My father was a doctor and he had a woman patient that was infatuated with him (fainting spells, you name it – just to get his attention). She would invite him over with her mother and sister to disguise it. And what did my mama do? She would ask about her in front of both of them which would mortify the woman and my father. That cut that crap ipsofacto. She found another doctor. No scenes, no screaming on my mother’s part but my father knew that she knew that there was some flirting going on. Her respectful way of handling it clearly said: “Don’t disrespect me. And I ‘m not a fool.”

    The gist of these two experiences is: don’t make a scene but you can be heard. It gives the person a chance to make amends and shows their character. If they proceed beyond this, then they’re really not sincere people who are making a mistake; they want to go down that path. They are making the choice to break their marriage vows. You can’t stop them.

    So the gist of this is: you can make known to the philanderer that you know about his infidelity discretely. Let him confront you about it; you have the right to express your anxiety about your friend’s health and his betrayal of her trust and faith in him. If he feels guilty and admits to it and what amends he’s made, then you can feel a little more relieved. The other side of the coin: do you know how your friend is? Would she be the type of person that she would want to know or would rather not know? That is what rides a lot on this.

    The other issue is that if you were not an eye witness to this, it’s even more difficult to be sure that it’s not just flirting or emotional adultery. Don’t put this anxiety on yourself if you are not 100% absolutely sure that he committed adultery and continues to do so. You shouldn’t put this on yourself because, at the end of the day, you are not responsible for his fidelity nor your friend’s marriage. Everyone must work to protect their relationship before they start worrying about other people’s relationships. You cannot be held accountable for your friend blindly trusting him, his infidelity or that other supposed friend’s betrayal. You are already a good friend for worrying about this.

  8. Laura says:

    I really enjoy your blog!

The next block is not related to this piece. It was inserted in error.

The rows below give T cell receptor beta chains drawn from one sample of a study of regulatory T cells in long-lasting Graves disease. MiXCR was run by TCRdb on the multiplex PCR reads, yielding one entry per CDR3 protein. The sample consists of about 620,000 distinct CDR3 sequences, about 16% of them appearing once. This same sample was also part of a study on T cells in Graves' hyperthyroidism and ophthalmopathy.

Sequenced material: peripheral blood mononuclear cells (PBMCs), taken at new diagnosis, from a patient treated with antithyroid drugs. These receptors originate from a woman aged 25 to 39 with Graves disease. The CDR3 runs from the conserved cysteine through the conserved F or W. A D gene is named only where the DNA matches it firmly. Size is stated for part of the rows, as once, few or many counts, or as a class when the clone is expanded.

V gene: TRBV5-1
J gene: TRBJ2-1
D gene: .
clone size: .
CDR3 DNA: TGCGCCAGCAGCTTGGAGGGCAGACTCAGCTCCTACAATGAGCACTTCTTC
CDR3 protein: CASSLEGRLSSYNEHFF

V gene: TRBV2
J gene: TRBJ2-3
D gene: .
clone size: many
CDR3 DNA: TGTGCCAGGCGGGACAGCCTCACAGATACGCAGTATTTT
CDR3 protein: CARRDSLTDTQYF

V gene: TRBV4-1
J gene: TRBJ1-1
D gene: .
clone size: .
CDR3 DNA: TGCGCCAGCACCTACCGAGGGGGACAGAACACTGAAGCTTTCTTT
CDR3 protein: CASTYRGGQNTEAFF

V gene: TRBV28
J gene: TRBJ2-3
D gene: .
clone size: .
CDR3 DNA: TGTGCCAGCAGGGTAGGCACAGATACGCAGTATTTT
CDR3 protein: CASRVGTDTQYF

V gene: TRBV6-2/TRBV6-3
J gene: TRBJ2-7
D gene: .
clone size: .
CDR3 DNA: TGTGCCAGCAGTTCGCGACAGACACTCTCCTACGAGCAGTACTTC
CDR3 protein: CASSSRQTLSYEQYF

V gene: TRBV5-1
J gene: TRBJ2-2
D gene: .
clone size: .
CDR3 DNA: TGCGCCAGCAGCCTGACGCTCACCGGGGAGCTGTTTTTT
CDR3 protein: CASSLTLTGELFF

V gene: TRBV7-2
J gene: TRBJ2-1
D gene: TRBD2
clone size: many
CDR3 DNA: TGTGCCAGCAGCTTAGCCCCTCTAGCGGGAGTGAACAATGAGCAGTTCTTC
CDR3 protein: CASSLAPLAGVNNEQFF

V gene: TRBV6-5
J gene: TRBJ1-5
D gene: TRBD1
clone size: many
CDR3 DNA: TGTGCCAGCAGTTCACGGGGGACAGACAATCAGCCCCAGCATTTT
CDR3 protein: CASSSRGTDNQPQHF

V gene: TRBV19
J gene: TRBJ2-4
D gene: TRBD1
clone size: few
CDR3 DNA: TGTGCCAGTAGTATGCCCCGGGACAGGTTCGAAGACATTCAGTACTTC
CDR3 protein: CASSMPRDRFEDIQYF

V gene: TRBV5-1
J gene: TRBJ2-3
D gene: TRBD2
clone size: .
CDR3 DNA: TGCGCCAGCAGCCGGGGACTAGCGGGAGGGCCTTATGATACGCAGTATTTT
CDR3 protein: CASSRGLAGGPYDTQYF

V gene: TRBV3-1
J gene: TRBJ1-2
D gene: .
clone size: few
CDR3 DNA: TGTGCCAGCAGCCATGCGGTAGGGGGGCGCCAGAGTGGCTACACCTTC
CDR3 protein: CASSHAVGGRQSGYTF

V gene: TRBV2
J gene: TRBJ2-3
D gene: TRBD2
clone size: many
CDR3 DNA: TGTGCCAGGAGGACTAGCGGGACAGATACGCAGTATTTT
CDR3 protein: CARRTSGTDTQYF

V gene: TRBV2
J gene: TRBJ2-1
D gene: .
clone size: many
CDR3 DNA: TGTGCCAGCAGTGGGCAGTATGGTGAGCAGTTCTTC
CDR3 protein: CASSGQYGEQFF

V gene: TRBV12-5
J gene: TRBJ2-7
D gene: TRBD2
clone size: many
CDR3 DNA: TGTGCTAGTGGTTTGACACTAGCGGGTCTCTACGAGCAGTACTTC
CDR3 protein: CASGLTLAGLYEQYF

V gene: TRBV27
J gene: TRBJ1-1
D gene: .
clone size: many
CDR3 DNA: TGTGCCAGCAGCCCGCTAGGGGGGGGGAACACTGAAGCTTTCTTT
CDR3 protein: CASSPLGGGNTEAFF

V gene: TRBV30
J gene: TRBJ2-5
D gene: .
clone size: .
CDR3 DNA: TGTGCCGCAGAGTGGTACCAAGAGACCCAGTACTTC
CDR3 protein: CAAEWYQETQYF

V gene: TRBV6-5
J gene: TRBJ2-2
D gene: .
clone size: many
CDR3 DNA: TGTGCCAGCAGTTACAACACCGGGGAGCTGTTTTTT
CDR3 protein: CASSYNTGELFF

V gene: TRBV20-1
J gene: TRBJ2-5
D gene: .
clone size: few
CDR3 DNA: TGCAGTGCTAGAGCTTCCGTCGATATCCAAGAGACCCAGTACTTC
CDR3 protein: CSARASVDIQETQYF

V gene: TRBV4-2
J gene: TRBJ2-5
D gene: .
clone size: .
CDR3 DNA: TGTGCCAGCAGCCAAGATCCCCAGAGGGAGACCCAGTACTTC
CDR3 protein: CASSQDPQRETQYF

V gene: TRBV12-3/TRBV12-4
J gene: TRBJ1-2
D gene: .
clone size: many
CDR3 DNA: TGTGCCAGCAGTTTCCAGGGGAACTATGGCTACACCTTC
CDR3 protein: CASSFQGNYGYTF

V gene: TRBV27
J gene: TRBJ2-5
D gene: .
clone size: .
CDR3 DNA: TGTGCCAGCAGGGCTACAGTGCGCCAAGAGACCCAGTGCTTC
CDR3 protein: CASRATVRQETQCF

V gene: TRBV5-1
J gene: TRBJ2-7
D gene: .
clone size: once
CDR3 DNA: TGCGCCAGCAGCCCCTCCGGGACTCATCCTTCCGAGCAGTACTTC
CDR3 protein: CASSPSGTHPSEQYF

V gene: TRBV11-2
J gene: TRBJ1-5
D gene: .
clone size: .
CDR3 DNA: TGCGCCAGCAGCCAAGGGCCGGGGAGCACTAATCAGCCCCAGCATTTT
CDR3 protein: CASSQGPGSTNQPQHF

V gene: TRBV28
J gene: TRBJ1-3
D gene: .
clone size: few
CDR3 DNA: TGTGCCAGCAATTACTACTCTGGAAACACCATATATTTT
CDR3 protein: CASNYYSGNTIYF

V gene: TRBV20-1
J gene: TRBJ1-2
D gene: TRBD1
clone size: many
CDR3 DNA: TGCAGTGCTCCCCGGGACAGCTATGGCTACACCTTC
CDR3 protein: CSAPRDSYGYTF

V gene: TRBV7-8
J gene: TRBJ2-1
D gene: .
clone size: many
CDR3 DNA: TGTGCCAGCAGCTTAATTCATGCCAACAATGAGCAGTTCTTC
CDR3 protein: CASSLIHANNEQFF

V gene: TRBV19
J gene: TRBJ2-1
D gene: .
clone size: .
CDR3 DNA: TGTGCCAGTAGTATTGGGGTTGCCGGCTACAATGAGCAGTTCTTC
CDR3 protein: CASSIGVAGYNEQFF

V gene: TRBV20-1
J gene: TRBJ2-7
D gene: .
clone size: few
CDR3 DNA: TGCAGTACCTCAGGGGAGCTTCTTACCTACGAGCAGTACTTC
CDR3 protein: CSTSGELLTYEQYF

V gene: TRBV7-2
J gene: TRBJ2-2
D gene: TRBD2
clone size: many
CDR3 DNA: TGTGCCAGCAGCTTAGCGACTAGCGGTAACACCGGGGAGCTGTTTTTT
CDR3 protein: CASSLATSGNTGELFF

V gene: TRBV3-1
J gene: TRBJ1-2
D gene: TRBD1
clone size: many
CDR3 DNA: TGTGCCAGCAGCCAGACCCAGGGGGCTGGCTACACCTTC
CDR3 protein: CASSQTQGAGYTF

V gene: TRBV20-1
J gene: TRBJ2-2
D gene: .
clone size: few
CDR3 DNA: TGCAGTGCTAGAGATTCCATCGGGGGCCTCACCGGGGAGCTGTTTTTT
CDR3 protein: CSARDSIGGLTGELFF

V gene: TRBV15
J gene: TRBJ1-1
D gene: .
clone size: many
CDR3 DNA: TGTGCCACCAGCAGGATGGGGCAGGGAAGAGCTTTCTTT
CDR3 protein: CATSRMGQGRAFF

9. Sad Friend says:

    But what if I’m not sure if it’s chronic or not? I know with certainty of one instance. It’s boldness makes me think that there must be more to it… I am worried for her health among other things. ???? Aggg! I just don’t know what to do!

  10. Irene says:

    Hi Laura,

    Thanks for always posting such helpful and reasoned opinions!

    Best, Irene

     

  11. Anonymous says:

    Don’t get involved unless you are 100% sure something is going on/went on – and is it still going on? If it was a one off thing, then I’d be inclined to just stay out of it – people make mistakes, and it’s never a good idea to presume what is going on in someone else’s marriage.

    But if the infidelity is still going on, then perhaps I would be at least tempted to tell the cheating husband that you know, as the commenter said above, that might be enough. But you do have to ask yourself whether you are prepared to potentially stuff up someone else’s life. By telling her you are bound to cause a lot of upset. It may turn out to be the best thing that ever happens to this woman, or one of the worst.

    You just can’t know. And there are young children involved. So it’s a gamble – with other peoples happiness. You simply have to ask yourself, are you willing to take the risk?

    If it were me, I’d leave them to their fractured marriage and just be there for your friend if and when she needs you.

  12. Anonymous says:

    I have some experience with this situation. A close friend’s husband confided in my husband, about his attraction to another woman. The other lady was a high school girlfriend, that he had begin to grow closer to through Facebook.
    So I felt very conflicted, I would want the heads up, if my husband was starting to develop real feelings for any other woman. And my friend was going out of her way, to invite the lady to family events because her husband was really building up the friendships between their children as an excuse to be around this woman.
    But in the end, I said nothing. I did try to drop some hints, but just felt my hands were tied. Finally I came to the conclusion, that if her husband was speaking so freely with my husband, he was probably telling others, even her. You never know what happens in other people’s marriages.

  13. Laura says:

    I agree with Irene’s advice that the friend should not tell of the infidelity. However, morally speaking, the philanderer husband should be on some notice. He should know that her friend knows. Sometimes that’s enough for it to stop.

    If it’s chronic, in this day and age of AIDS, I think she would be morally obliged to tell her friend lest she catch something from “Mr. Happy Pants”.

    But this is just my take on it.